Integrated Circuits & Embedded Systems


The Integrated Circuit and Embedded System (ICES) group involves the following research areas: analog/RF, digital and mixed-signal integrated circuit (IC) design, MEMS, and embedded systems.

Regarding IC design, we pursue continuous architectural and circuit innovation for advanced sensor interfaces, transceivers, and digital processing with performance and energy that are well beyond the state of the art. Our research aims to enable new applications, and involves the demonstration of novel integrated systems for biomedical applications and nodes for the Internet of Things, as few examples.

As we push the boundaries of integrated circuit/system technologies, we currently hold several records worldwide in all above areas and we lead the related state of the art. As few examples, in the analog/RF and mixed-signal IC design area, we demonstrated the first 450-nW biomedical sensor interface, a 17-pJ/bit transmitter and UWB beamformer with 1-phase resolution, the first integrated circuit demonstration of wearable ECG plaster, bionic neural link prototype, and wireless endoscopy.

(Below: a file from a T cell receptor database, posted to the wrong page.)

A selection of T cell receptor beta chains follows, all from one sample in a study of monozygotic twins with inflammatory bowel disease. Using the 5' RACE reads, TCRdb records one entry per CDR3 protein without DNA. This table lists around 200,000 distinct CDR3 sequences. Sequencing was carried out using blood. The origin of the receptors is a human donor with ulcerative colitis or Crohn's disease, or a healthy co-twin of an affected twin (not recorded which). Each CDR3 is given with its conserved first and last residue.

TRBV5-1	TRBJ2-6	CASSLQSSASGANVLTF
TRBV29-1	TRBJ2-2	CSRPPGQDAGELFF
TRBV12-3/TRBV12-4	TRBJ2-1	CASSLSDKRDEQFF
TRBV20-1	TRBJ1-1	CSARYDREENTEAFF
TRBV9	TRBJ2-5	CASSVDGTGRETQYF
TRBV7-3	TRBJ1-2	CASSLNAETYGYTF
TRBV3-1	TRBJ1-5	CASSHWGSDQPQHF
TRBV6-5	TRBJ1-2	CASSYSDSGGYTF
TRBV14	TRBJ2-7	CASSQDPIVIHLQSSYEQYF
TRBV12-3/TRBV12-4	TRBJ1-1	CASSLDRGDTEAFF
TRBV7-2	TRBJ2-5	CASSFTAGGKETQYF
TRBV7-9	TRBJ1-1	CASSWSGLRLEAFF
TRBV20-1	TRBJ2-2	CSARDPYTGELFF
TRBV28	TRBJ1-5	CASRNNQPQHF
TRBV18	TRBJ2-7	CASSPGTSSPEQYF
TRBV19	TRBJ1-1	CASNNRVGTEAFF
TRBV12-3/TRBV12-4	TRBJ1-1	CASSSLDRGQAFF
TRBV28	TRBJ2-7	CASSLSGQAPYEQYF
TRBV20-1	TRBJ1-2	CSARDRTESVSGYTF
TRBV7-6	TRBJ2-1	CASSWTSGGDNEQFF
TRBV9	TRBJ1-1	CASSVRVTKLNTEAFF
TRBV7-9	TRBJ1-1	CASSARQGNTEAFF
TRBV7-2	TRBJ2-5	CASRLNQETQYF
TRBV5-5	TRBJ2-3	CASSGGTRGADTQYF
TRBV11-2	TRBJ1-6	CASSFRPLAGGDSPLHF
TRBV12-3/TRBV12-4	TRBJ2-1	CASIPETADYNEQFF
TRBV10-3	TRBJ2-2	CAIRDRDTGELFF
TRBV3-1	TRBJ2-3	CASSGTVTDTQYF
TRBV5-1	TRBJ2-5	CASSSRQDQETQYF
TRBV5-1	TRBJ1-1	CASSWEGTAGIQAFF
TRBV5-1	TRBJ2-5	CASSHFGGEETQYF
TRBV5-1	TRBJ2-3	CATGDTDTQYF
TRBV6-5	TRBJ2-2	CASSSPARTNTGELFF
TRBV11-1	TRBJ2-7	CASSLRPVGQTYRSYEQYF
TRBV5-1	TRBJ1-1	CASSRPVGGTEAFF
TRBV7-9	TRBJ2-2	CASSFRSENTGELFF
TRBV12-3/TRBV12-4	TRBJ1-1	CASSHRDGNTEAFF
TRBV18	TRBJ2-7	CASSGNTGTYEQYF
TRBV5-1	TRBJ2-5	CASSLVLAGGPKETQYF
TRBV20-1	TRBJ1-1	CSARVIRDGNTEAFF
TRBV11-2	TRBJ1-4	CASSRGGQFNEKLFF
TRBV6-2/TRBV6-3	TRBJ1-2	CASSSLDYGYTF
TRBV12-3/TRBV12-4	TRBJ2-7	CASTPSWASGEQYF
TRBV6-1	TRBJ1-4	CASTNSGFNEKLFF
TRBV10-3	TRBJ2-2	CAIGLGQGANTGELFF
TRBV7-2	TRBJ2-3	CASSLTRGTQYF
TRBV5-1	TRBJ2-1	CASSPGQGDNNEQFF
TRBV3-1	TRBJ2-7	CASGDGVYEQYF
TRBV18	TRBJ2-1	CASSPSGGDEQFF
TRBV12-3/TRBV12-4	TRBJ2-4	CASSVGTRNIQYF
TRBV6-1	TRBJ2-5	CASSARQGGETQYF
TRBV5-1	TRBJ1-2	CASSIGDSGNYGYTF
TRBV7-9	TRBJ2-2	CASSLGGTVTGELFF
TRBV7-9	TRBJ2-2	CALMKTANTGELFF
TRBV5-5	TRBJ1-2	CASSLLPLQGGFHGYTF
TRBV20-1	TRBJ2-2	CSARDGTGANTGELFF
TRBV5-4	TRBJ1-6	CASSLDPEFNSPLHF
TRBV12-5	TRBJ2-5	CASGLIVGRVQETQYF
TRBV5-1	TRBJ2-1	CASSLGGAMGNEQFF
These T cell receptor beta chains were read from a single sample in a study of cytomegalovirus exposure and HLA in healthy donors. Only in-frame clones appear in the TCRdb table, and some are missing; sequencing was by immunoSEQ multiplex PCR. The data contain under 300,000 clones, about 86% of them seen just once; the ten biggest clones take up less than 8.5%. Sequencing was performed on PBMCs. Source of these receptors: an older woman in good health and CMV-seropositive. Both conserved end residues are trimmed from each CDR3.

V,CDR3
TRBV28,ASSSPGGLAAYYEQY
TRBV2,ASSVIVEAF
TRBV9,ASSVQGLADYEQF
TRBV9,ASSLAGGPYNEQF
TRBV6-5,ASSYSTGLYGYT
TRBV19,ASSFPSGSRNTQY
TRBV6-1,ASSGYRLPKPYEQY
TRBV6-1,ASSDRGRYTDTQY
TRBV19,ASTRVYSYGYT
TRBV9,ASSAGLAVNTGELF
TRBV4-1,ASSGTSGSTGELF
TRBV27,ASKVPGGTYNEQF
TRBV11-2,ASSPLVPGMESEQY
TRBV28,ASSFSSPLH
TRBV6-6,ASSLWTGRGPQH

In the digital and hardware security domain, we demonstrated the most secure Physically Unclonable Function with lowest energy (ISSCC 2015), the AES with lowest energy with only 0.1 mW consumption at 100 kbps, the first SRAM memory with scalable energy-quality tradeoff for ultra-low energy operation (ISSCC 2014), the smallest ADC Analog-to-Digital converter with widely scalable energy/resolution/voltage (ASSCC 2013), the fastest/most energy-efficient pulsed latch (ISSCC 2012).

As for MEMS, our research on MEMS sensor and MEMS-based circuit design spurred ultra-high Q resonators, MEMS based oscillator and MEMS accelerometer with CMOS readout circuit, achieving 0.4µg bias instability.

As for embedded system, our focus is on efficient and fault tolerant embedded system with low power consumption and design cost. Various automated tool-flows to raise the abstraction level have been developed. One such tool is MAMPS which can generate multiprocessor architectures for FPGA within seconds.




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